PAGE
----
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Yahoo Fills Out Board of Directors

Another chapter in a tumultuous year for Yahoo has come to an end, as the portal giant solidified its board of directors with the appointment of two members from activist investor Carl Icahn's hand-picked list.

Yahoo today named Frank Biondi and John Chapple to its board, filling out a roster of 11 directors. The expansion was the product of a compromise with Icahn, who had been agitating to oust the entire board.

Under that agreement, Icahn took a spot for himself, and Yahoo agreed to give two seats to members of his choosing, giving the activist investor a fair-sized foothold into the company's decision-making process.

While many of Yahoo's shareholders had been upset with the way the company handled the stop-start acquisition talks with Microsoft, Icahn admitted that in the end, he didn't have the votes for a wholesale ouster. With Biondi and Chapple now joining him on Yahoo's board, however, Icahn, who has said that he still believes a sale of Yahoo or its search business "must be given full consideration," expects to be in a strong position to weigh in on any possible transaction.

Biondi is the former head of Universal Studios and Viacom. Chapple served as chairman and CEO of Nextel Partners until its acquisition by Sprint Communications.

"Frank's extensive experience in the entertainment and media industries, combined with John's deep management experience in telecommunications, will provide valuable perspectives to our already diverse board," Yahoo Chairman Roy Bostock said in a statement. "We look forward to working with them as our board continues its ongoing efforts to enhance stockholder value."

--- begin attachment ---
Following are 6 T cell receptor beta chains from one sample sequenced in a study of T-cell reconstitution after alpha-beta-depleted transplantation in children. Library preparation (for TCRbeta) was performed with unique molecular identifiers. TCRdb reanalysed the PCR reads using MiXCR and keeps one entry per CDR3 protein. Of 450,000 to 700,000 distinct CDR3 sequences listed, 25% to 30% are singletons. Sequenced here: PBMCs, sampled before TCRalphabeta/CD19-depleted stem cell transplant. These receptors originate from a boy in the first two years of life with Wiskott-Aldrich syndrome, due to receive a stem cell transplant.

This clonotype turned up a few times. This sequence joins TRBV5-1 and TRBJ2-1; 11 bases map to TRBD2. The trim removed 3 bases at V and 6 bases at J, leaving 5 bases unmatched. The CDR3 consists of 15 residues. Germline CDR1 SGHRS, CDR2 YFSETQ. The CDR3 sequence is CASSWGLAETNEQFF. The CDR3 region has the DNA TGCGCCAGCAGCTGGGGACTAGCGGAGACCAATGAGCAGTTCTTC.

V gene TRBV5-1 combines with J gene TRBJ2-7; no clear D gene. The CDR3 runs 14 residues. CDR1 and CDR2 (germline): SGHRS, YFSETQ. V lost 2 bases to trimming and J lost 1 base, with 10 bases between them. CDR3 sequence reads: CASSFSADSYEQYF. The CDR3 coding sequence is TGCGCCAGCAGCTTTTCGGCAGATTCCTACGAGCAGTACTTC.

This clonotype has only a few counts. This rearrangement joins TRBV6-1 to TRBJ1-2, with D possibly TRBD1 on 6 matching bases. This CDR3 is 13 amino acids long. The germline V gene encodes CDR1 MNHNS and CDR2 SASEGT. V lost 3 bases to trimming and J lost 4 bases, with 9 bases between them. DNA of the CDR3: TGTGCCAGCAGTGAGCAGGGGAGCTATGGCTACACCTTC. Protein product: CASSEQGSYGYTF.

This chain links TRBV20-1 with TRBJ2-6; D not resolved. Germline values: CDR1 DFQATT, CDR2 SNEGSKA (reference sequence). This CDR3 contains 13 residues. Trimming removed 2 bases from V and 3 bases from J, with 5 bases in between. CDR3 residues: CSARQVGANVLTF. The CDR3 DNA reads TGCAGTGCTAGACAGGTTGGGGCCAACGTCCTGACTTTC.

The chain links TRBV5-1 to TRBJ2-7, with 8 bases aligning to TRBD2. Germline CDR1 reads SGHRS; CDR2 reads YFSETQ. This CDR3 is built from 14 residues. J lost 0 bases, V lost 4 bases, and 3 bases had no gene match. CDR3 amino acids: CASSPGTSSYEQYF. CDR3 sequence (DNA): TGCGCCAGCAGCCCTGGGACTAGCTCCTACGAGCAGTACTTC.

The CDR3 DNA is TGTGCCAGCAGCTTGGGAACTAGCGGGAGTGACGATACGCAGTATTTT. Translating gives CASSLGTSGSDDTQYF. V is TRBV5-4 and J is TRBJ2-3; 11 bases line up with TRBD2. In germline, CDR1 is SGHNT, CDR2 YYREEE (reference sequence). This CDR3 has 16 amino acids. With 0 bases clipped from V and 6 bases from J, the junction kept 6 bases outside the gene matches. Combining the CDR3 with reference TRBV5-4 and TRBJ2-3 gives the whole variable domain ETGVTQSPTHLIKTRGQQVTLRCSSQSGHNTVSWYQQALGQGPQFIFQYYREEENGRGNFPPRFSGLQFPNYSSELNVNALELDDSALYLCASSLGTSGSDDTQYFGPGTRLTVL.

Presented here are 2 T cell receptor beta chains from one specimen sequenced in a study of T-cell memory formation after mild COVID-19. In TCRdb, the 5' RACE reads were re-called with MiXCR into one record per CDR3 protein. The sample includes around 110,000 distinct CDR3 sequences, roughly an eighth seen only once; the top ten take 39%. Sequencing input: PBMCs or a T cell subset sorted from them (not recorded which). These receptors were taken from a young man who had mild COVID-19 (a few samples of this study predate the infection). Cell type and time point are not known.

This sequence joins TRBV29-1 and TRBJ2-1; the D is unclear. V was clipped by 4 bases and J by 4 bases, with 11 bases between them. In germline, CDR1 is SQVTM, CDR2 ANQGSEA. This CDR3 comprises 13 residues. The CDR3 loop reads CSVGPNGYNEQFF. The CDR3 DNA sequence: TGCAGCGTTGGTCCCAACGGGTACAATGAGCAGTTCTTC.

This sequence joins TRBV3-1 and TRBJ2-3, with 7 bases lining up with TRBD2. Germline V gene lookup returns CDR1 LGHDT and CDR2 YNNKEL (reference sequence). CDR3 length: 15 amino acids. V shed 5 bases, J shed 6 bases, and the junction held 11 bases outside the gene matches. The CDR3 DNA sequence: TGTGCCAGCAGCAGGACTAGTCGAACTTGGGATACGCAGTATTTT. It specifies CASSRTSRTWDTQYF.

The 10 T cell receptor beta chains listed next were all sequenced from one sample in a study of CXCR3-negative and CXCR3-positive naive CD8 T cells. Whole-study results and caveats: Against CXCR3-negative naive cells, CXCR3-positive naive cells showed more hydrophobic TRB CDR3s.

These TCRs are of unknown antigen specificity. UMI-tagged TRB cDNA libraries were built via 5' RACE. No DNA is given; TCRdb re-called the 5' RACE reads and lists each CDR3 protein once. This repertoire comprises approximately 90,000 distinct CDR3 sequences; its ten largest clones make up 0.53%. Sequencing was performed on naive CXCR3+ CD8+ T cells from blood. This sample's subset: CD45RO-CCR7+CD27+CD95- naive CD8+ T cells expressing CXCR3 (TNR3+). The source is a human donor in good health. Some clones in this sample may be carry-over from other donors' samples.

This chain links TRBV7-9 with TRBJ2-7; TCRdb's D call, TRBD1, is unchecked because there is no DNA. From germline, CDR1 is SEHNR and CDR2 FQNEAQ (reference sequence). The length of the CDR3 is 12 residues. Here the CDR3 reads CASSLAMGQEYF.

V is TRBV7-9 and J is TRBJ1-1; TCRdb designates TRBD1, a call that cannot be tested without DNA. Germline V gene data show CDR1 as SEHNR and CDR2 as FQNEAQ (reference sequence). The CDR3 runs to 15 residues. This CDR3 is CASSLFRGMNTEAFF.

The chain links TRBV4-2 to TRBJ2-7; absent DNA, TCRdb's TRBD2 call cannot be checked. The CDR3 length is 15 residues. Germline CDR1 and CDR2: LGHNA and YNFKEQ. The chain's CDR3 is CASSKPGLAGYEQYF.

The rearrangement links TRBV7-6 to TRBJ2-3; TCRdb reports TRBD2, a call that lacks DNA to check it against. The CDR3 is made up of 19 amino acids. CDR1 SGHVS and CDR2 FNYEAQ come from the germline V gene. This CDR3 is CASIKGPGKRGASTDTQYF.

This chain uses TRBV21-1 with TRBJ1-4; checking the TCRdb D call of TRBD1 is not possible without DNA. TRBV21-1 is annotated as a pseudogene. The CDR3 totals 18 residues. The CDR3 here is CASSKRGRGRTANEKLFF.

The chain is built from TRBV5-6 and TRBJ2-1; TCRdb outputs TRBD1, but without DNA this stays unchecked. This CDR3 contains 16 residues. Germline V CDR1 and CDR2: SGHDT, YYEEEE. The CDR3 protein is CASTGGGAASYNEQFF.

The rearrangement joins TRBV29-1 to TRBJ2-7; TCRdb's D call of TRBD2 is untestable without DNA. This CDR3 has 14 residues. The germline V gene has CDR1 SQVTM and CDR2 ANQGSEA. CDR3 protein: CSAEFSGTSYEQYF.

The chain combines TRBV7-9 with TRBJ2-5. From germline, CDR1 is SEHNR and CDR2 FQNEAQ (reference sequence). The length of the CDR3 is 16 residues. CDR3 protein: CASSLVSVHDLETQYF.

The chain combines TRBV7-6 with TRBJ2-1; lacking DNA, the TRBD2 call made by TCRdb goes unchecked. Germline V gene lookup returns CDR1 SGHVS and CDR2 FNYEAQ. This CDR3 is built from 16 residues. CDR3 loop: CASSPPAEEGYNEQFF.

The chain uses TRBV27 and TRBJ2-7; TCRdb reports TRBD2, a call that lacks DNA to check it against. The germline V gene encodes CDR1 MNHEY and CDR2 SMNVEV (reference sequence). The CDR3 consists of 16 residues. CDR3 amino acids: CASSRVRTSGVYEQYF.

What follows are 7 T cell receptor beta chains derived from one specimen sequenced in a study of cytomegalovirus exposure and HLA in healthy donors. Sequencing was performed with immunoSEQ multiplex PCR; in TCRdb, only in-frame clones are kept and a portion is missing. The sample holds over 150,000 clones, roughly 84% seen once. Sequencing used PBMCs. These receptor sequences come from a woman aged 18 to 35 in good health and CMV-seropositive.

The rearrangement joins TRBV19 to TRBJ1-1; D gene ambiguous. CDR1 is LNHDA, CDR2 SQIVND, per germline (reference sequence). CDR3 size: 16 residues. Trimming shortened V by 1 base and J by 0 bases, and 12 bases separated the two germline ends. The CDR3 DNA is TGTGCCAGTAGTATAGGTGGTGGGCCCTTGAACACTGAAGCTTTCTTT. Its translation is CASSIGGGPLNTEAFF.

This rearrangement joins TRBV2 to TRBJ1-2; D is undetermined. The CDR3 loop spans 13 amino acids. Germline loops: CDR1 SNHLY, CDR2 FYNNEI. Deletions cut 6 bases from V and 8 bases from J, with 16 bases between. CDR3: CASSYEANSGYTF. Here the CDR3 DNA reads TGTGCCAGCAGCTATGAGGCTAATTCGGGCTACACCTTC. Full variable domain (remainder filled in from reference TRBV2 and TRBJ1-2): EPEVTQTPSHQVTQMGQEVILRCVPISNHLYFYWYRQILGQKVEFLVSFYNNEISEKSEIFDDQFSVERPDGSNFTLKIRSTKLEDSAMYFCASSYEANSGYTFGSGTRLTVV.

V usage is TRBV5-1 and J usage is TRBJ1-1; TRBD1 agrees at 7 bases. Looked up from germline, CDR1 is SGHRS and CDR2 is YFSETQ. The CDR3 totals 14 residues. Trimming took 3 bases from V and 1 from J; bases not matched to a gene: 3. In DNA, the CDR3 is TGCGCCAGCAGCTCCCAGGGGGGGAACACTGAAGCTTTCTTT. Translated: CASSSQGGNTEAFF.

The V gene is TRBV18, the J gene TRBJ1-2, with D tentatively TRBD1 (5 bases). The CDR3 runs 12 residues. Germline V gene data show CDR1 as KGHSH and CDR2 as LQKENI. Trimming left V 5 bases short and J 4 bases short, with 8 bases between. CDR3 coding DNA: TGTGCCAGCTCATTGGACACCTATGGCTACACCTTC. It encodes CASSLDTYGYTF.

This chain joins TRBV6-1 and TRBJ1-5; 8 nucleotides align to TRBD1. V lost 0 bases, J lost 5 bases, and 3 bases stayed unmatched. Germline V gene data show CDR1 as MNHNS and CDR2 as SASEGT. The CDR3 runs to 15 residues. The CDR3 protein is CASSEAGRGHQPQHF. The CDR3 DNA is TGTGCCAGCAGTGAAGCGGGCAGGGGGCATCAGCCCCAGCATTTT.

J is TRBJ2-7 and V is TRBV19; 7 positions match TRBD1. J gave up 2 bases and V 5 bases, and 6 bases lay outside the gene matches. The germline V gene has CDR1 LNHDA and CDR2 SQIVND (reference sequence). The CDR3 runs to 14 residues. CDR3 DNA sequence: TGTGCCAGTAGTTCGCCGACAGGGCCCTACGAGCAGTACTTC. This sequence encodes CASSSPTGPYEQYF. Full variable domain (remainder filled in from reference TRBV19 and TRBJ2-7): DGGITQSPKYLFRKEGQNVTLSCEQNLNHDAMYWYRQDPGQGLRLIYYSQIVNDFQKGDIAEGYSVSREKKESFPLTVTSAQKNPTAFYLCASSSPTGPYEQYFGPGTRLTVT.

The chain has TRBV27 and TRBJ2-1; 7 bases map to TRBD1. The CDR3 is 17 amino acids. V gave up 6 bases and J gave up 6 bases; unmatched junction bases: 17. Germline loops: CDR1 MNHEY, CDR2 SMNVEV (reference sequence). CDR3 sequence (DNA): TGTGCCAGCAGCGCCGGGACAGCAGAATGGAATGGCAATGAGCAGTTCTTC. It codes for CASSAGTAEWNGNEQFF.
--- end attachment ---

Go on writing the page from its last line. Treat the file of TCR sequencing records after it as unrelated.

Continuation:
Yahoo held its annual shareholders' meeting Aug. 1. All of the incumbents secured reelection, but a tabulation error revealed that support for Yang and Bostock was far more tenuous than initially thought.

Yang and Bostock have repeatedly said in public remarks that Yahoo is focused on its turnaround strategy, which includes a major advertising deal signed with rival Google. Under the agreement, which is currently being reviewed by state and federal regulators, Yahoo would import a certain amount of ads from Google to place next to its search results.

Under the compromise agreement, Icahn had secured former AOL head Jonathan Miller as a potential candidate. Many analysts and pundits saw Miller as a potential successor to Yahoo CEO Jerry Yang, but Time Warner recently invoked a non-compete clause in Miller's contract, nullifying his eligibility to serve on the board.